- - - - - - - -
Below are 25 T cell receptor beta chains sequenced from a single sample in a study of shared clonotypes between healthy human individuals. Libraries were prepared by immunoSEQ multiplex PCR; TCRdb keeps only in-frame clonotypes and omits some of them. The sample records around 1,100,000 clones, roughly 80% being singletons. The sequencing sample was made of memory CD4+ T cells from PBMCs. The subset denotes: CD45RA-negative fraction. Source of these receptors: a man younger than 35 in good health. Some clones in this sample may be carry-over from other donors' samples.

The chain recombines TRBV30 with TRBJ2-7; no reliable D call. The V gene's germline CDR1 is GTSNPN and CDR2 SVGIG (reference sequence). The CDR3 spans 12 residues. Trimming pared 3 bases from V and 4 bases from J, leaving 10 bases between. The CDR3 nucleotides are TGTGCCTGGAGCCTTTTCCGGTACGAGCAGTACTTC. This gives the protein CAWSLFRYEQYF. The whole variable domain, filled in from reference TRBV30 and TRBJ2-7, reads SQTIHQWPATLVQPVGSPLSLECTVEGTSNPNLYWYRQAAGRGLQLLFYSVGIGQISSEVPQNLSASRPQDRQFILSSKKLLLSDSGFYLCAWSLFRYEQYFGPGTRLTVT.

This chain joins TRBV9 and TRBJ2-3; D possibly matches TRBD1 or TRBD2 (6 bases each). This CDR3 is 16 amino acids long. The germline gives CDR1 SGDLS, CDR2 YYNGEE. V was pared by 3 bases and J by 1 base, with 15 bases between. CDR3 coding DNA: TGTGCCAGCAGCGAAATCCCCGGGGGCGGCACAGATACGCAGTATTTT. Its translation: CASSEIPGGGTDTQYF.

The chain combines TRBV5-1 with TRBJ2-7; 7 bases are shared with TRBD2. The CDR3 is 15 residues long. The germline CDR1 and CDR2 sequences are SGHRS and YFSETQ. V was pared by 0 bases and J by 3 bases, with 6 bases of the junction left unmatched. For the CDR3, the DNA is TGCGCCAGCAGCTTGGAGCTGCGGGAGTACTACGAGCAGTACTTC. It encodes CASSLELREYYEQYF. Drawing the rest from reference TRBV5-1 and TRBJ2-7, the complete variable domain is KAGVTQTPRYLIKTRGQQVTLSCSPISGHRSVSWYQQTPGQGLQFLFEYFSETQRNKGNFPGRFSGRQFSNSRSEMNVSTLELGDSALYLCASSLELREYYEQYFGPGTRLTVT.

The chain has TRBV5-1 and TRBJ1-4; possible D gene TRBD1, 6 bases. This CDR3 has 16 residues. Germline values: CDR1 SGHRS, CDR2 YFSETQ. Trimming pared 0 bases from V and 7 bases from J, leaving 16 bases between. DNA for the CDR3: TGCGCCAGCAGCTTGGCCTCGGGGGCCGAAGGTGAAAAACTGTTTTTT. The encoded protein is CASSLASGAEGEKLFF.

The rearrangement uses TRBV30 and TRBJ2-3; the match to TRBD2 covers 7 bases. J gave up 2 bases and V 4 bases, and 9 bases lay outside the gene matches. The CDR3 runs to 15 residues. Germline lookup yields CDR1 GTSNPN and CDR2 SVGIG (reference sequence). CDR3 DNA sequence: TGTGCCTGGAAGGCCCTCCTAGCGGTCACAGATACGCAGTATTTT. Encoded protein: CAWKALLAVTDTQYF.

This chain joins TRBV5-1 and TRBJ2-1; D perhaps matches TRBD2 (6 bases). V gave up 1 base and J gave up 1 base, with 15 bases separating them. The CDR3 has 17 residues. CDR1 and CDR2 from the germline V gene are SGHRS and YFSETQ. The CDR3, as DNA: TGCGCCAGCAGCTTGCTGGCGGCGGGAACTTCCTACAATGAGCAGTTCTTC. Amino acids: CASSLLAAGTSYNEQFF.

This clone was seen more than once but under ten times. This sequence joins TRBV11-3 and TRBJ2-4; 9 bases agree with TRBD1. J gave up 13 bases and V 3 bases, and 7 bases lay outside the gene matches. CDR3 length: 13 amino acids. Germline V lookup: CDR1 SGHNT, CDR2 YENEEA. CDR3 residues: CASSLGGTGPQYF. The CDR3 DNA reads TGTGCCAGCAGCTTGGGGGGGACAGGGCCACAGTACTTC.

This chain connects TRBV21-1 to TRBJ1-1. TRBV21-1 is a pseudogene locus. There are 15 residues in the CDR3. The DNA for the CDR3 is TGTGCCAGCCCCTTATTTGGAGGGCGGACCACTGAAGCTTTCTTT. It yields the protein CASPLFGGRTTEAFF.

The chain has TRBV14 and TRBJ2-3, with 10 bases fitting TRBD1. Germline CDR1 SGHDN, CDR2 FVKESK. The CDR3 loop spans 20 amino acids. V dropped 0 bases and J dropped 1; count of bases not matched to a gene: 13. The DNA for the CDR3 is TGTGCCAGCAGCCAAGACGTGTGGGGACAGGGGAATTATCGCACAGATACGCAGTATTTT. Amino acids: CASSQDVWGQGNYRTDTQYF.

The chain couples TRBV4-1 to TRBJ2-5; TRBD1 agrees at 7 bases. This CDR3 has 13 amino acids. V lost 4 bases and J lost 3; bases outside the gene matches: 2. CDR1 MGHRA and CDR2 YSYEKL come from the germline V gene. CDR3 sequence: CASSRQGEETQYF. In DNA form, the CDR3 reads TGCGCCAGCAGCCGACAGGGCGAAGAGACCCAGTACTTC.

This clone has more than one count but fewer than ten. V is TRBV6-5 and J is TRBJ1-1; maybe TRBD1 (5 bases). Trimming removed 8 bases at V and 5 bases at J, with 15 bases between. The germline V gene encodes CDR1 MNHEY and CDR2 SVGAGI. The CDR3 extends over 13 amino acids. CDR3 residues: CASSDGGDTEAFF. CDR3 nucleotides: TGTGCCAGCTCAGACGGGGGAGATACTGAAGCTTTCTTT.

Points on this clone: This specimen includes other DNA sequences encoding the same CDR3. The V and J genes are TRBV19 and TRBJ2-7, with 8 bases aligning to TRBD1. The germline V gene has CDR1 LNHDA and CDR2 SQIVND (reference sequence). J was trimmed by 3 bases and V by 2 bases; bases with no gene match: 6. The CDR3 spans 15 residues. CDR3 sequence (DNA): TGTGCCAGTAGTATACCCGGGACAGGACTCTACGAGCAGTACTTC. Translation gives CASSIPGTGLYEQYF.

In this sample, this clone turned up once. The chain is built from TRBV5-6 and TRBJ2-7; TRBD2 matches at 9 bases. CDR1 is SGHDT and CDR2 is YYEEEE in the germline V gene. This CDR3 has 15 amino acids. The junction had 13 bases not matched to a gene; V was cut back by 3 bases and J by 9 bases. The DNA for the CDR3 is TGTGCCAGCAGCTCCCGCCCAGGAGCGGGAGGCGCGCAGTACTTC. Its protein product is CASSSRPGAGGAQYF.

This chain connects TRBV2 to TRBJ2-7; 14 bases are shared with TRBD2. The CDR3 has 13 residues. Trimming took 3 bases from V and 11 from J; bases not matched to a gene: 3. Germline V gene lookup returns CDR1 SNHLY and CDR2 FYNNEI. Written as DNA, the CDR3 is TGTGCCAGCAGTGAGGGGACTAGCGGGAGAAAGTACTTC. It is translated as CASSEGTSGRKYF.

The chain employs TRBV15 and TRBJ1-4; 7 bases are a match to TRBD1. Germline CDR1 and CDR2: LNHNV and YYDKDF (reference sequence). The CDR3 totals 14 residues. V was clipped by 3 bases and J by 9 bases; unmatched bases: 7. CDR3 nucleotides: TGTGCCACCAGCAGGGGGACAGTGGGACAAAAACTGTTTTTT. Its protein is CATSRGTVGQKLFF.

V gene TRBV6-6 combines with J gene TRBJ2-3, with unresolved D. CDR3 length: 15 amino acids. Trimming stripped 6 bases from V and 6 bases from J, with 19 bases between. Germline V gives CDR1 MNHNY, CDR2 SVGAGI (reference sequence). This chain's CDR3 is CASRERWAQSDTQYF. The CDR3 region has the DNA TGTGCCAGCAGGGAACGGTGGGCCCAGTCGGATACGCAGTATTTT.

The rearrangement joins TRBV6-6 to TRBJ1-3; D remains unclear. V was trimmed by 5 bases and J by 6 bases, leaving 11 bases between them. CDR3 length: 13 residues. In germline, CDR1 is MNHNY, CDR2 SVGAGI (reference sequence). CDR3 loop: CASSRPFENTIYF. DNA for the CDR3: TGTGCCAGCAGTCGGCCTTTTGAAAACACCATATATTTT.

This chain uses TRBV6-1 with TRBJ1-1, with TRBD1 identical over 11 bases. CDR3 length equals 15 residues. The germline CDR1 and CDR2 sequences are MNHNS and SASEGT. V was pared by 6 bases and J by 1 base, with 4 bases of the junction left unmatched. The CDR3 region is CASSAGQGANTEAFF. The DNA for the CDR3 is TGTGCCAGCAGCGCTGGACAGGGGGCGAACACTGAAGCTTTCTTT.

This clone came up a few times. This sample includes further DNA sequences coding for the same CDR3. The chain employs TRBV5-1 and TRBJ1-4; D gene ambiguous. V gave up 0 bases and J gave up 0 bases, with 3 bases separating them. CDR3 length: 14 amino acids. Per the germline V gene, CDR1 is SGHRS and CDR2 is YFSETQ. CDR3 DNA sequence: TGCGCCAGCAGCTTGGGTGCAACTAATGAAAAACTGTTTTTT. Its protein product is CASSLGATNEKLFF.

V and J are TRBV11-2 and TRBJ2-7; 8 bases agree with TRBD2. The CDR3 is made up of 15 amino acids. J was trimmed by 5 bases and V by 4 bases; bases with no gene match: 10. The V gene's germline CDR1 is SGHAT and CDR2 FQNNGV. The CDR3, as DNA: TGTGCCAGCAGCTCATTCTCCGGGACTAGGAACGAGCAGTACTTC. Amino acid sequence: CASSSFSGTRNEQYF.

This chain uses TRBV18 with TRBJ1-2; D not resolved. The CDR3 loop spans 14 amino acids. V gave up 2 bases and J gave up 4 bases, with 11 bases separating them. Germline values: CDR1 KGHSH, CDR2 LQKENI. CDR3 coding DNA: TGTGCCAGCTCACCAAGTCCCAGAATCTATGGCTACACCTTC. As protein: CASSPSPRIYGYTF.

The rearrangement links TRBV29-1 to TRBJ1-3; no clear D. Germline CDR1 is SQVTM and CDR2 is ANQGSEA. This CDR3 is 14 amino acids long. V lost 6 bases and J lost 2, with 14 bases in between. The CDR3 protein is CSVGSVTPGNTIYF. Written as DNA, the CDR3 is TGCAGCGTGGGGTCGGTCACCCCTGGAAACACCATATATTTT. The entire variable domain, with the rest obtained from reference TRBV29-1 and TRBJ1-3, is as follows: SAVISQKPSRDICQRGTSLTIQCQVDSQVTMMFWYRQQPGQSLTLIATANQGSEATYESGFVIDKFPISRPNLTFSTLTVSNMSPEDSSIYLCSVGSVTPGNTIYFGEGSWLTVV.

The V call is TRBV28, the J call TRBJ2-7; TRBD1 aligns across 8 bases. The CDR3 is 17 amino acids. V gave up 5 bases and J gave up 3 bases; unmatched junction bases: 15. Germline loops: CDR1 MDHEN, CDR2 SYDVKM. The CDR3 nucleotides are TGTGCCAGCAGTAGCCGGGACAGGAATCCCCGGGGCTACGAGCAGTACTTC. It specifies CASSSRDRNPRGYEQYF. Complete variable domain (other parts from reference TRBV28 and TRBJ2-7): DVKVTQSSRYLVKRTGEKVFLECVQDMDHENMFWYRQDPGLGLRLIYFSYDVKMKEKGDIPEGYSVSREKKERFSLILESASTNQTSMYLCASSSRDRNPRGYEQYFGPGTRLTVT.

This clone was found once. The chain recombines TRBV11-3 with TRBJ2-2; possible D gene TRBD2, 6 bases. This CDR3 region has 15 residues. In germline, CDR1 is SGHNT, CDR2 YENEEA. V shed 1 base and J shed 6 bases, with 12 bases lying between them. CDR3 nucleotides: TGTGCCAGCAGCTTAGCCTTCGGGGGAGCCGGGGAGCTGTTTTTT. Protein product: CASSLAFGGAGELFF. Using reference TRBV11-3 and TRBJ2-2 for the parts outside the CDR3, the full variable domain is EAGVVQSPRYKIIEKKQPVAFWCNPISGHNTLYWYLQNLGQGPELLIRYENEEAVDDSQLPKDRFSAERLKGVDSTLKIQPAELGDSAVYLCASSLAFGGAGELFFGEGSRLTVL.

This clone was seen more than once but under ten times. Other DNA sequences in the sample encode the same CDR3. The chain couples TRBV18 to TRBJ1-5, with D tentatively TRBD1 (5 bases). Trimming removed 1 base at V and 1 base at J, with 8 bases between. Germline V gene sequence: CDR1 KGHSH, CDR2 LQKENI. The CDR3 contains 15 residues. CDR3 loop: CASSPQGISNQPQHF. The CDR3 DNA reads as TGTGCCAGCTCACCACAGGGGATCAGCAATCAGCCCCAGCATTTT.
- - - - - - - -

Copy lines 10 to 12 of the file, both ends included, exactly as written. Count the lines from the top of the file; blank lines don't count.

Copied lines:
The chain has TRBV14 and TRBJ2-3, with 10 bases fitting TRBD1. Germline CDR1 SGHDN, CDR2 FVKESK. The CDR3 loop spans 20 amino acids. V dropped 0 bases and J dropped 1; count of bases not matched to a gene: 13. The DNA for the CDR3 is TGTGCCAGCAGCCAAGACGTGTGGGGACAGGGGAATTATCGCACAGATACGCAGTATTTT. Amino acids: CASSQDVWGQGNYRTDTQYF.

The chain couples TRBV4-1 to TRBJ2-5; TRBD1 agrees at 7 bases. This CDR3 has 13 amino acids. V lost 4 bases and J lost 3; bases outside the gene matches: 2. CDR1 MGHRA and CDR2 YSYEKL come from the germline V gene. CDR3 sequence: CASSRQGEETQYF. In DNA form, the CDR3 reads TGCGCCAGCAGCCGACAGGGCGAAGAGACCCAGTACTTC.

This clone has more than one count but fewer than ten. V is TRBV6-5 and J is TRBJ1-1; maybe TRBD1 (5 bases). Trimming removed 8 bases at V and 5 bases at J, with 15 bases between. The germline V gene encodes CDR1 MNHEY and CDR2 SVGAGI. The CDR3 extends over 13 amino acids. CDR3 residues: CASSDGGDTEAFF. CDR3 nucleotides: TGTGCCAGCTCAGACGGGGGAGATACTGAAGCTTTCTTT.